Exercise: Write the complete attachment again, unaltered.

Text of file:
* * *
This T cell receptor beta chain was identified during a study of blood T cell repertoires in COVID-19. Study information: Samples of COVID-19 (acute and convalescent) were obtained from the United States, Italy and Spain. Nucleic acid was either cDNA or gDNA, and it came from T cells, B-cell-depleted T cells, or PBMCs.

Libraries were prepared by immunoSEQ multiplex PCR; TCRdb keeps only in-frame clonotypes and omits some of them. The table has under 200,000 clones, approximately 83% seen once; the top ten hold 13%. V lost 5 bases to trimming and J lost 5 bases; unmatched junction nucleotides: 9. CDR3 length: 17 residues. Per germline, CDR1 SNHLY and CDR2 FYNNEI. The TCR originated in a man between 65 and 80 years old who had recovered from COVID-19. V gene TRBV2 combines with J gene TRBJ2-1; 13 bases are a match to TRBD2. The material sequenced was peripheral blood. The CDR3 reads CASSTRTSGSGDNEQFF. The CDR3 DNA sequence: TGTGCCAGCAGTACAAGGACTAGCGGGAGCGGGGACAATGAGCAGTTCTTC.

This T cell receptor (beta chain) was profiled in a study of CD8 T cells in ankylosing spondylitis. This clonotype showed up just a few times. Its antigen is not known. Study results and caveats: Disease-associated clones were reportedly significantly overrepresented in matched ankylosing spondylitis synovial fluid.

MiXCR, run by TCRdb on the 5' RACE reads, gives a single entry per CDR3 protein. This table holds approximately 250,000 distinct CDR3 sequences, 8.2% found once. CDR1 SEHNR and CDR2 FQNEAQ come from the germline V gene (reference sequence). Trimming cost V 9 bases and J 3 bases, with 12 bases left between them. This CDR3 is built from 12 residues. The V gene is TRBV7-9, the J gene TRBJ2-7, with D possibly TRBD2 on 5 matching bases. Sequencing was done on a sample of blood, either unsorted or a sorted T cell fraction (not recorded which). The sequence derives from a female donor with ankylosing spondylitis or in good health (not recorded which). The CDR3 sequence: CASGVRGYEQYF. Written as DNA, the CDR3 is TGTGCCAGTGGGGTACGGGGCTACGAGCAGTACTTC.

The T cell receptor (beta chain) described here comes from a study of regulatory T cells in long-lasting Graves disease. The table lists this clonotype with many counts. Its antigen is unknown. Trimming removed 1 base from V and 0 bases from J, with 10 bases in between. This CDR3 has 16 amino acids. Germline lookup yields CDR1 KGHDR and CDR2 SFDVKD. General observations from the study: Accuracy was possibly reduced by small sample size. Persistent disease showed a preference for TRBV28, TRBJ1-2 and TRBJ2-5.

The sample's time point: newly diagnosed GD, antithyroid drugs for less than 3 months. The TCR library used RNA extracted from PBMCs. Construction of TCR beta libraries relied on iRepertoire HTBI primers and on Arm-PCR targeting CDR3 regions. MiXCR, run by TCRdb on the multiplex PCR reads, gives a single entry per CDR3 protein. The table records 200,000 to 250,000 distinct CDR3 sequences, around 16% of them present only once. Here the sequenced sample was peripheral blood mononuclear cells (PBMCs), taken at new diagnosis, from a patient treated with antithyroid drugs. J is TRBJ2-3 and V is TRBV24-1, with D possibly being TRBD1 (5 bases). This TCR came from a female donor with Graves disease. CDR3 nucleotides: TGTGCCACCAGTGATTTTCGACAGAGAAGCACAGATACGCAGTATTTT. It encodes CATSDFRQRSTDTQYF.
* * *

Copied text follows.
This T cell receptor beta chain was identified during a study of blood T cell repertoires in COVID-19. Study information: Samples of COVID-19 (acute and convalescent) were obtained from the United States, Italy and Spain. Nucleic acid was either cDNA or gDNA, and it came from T cells, B-cell-depleted T cells, or PBMCs.

Libraries were prepared by immunoSEQ multiplex PCR; TCRdb keeps only in-frame clonotypes and omits some of them. The table has under 200,000 clones, approximately 83% seen once; the top ten hold 13%. V lost 5 bases to trimming and J lost 5 bases; unmatched junction nucleotides: 9. CDR3 length: 17 residues. Per germline, CDR1 SNHLY and CDR2 FYNNEI. The TCR originated in a man between 65 and 80 years old who had recovered from COVID-19. V gene TRBV2 combines with J gene TRBJ2-1; 13 bases are a match to TRBD2. The material sequenced was peripheral blood. The CDR3 reads CASSTRTSGSGDNEQFF. The CDR3 DNA sequence: TGTGCCAGCAGTACAAGGACTAGCGGGAGCGGGGACAATGAGCAGTTCTTC.

This T cell receptor (beta chain) was profiled in a study of CD8 T cells in ankylosing spondylitis. This clonotype showed up just a few times. Its antigen is not known. Study results and caveats: Disease-associated clones were reportedly significantly overrepresented in matched ankylosing spondylitis synovial fluid.

MiXCR, run by TCRdb on the 5' RACE reads, gives a single entry per CDR3 protein. This table holds approximately 250,000 distinct CDR3 sequences, 8.2% found once. CDR1 SEHNR and CDR2 FQNEAQ come from the germline V gene (reference sequence). Trimming cost V 9 bases and J 3 bases, with 12 bases left between them. This CDR3 is built from 12 residues. The V gene is TRBV7-9, the J gene TRBJ2-7, with D possibly TRBD2 on 5 matching bases. Sequencing was done on a sample of blood, either unsorted or a sorted T cell fraction (not recorded which). The sequence derives from a female donor with ankylosing spondylitis or in good health (not recorded which). The CDR3 sequence: CASGVRGYEQYF. Written as DNA, the CDR3 is TGTGCCAGTGGGGTACGGGGCTACGAGCAGTACTTC.

The T cell receptor (beta chain) described here comes from a study of regulatory T cells in long-lasting Graves disease. The table lists this clonotype with many counts. Its antigen is unknown. Trimming removed 1 base from V and 0 bases from J, with 10 bases in between. This CDR3 has 16 amino acids. Germline lookup yields CDR1 KGHDR and CDR2 SFDVKD. General observations from the study: Accuracy was possibly reduced by small sample size. Persistent disease showed a preference for TRBV28, TRBJ1-2 and TRBJ2-5.

The sample's time point: newly diagnosed GD, antithyroid drugs for less than 3 months. The TCR library used RNA extracted from PBMCs. Construction of TCR beta libraries relied on iRepertoire HTBI primers and on Arm-PCR targeting CDR3 regions. MiXCR, run by TCRdb on the multiplex PCR reads, gives a single entry per CDR3 protein. The table records 200,000 to 250,000 distinct CDR3 sequences, around 16% of them present only once. Here the sequenced sample was peripheral blood mononuclear cells (PBMCs), taken at new diagnosis, from a patient treated with antithyroid drugs. J is TRBJ2-3 and V is TRBV24-1, with D possibly being TRBD1 (5 bases). This TCR came from a female donor with Graves disease. CDR3 nucleotides: TGTGCCACCAGTGATTTTCGACAGAGAAGCACAGATACGCAGTATTTT. It encodes CATSDFRQRSTDTQYF.